INTEL XXI and the Maneuver Commander: Redefining Execution of Tactical Military Intelligence Operations
-12 %

INTEL XXI and the Maneuver Commander: Redefining Execution of Tactical Military Intelligence Operations

Print on Demand | 1027 Stück | Lieferzeit:3-5 Tage I

Unser bisheriger Preis:ORGPRICE: 21,99 €

Jetzt 19,35 €*

Alle Preise inkl. MwSt. | zzgl. Versand
Thomas J. Kardos
246x189x4 mm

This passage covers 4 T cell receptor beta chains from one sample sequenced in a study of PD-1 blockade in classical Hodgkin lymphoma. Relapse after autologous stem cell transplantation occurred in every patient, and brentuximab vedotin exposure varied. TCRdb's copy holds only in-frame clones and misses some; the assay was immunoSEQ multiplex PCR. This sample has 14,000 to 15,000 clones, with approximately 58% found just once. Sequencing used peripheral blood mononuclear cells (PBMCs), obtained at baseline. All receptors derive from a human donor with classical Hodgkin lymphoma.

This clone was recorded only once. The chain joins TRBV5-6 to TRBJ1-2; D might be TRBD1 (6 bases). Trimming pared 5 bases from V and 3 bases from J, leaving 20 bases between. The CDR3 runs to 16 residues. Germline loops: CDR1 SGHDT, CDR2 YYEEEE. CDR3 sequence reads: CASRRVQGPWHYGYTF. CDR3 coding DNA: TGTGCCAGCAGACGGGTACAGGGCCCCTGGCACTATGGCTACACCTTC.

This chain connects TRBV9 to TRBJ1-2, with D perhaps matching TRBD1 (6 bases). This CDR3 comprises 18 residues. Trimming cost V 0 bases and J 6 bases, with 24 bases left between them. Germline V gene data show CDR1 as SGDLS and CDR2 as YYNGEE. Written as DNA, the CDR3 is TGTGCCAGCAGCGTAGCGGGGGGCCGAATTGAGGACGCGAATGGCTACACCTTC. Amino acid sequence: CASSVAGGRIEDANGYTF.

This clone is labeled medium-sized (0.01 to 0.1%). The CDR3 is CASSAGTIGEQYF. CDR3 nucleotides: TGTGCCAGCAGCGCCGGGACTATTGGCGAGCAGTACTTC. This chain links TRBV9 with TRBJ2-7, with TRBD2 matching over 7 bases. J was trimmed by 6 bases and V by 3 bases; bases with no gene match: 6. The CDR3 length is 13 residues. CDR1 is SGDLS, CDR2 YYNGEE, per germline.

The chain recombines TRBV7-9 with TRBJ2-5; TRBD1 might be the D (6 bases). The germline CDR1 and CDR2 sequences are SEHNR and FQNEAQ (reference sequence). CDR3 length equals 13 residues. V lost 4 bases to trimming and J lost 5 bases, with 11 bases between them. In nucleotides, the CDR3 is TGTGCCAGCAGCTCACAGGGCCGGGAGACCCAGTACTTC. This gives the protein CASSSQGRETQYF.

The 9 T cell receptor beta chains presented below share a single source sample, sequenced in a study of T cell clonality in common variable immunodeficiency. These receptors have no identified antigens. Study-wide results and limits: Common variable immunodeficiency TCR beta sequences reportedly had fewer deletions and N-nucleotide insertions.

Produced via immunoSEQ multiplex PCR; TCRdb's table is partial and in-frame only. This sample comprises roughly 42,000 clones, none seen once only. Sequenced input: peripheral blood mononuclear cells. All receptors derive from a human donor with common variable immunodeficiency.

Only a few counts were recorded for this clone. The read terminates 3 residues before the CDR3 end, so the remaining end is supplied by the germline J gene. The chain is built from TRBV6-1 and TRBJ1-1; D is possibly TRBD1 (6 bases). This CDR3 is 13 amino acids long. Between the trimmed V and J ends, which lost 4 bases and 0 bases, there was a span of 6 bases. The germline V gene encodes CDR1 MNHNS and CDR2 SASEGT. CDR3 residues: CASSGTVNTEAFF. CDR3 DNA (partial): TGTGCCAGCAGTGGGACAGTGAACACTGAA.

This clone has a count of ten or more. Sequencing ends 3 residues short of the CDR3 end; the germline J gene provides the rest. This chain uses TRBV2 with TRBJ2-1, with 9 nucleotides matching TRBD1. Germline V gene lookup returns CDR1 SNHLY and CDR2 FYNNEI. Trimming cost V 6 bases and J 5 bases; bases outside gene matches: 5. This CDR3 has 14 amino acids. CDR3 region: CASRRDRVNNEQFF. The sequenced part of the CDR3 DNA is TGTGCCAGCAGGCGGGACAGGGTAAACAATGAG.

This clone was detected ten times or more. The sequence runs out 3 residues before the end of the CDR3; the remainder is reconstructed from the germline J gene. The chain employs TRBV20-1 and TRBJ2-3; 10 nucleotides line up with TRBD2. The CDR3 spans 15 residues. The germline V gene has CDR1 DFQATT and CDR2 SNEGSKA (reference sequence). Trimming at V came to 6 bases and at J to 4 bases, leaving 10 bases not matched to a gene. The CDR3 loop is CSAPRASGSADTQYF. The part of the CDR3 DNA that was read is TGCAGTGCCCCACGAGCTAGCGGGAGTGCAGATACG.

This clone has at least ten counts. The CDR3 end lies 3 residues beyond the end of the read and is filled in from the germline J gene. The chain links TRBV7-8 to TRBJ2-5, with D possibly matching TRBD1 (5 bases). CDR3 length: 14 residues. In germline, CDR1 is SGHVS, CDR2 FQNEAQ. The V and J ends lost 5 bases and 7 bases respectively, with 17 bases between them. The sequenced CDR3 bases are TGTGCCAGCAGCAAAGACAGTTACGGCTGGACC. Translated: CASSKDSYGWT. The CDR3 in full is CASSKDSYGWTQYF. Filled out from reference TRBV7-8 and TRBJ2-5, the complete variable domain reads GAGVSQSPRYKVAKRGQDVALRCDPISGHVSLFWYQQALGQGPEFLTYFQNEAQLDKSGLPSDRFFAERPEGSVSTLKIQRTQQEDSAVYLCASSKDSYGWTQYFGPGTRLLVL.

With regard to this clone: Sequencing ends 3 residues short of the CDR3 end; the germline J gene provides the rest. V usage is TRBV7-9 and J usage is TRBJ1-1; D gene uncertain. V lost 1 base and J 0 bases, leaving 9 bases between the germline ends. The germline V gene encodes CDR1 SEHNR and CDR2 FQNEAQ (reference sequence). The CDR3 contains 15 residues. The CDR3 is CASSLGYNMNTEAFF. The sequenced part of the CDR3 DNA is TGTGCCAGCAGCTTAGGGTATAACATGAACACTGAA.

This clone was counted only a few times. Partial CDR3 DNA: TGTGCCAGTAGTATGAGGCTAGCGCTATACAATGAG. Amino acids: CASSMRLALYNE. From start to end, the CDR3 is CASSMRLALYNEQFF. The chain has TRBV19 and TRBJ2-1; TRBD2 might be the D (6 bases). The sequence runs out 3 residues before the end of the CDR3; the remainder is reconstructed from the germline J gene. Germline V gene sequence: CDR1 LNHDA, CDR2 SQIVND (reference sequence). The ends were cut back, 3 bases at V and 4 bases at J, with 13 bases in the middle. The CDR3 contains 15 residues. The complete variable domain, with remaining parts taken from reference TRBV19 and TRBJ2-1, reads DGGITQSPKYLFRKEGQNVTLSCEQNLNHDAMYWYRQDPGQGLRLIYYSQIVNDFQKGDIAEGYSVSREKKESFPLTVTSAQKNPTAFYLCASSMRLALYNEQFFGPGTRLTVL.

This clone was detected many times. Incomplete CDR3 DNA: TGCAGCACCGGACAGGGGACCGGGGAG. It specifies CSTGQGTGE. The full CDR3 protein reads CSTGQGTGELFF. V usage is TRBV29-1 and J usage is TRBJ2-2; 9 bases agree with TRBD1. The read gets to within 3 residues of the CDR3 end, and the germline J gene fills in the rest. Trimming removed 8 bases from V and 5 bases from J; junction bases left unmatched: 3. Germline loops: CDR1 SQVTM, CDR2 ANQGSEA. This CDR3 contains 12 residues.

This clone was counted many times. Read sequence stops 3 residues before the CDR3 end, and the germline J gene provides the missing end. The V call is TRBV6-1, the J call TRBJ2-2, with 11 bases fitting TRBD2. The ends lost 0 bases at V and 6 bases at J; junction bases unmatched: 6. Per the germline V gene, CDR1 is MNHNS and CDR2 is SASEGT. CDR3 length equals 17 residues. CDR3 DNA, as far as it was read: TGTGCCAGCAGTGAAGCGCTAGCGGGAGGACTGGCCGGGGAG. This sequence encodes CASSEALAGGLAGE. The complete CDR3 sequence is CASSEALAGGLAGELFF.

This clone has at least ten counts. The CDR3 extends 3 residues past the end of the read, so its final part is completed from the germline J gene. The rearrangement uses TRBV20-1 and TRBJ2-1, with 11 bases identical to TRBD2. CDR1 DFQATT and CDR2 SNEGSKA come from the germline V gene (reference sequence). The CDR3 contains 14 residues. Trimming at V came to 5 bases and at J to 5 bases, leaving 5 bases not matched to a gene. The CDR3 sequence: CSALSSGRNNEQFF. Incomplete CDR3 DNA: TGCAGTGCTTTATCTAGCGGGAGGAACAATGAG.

The military's response to changes within the world political and technological environment has been termed a Revolution in Military Affairs (RMA). This monograph summarizes the effects that these changes will have on intelligence operations at the tactical level, or more specifically, the interaction between the tactical commander and the intelligence system which supports him. Though the definition of RMA varies from source to source, it can be distilled to the cumulative effects brought about by the progress of technology, doctrine, organization, and behavior. Recognition that the military is amidst the throes of a Revolution in Military Affairs is not sufficient to produce necessary and meaningful change. A strategy is needed in order to chart the Army's course for the near future and beyond. This concept is formulated in Army programs and has come to be known as "Force XXI". Concurrently, the Military Intelligence community is drafting its own, complementary program: "Intelligence XXI" - "INTEL XXI". An brief historical overview is presented in Section 2. A summary of the characteristics of future forces and operations as envisioned by the Force XXI and INTEL XXI programs is found in Section 3. The impact of these programs for tactical intelligence operations is discussed in Sections 4 through 7. The implications of these concepts is framed in terms of their impact on the TRADOC domains - Doctrine; Leadership; Organization (and Manning); and Training. Finally, a summary of what has been construed and recommendations are contained in the Conclusion. Whether the changes encompassed within the INTEL XXI concept actually signal a revolution in military affairs could be debated. Many changes have been proposed and experimented with in the past. Perhaps this revolution will not be gauged by the extent of the proposals, but rather by the degree to which commanders and intelligence operators and analysts maximize the potential of these evolving concepts. The length an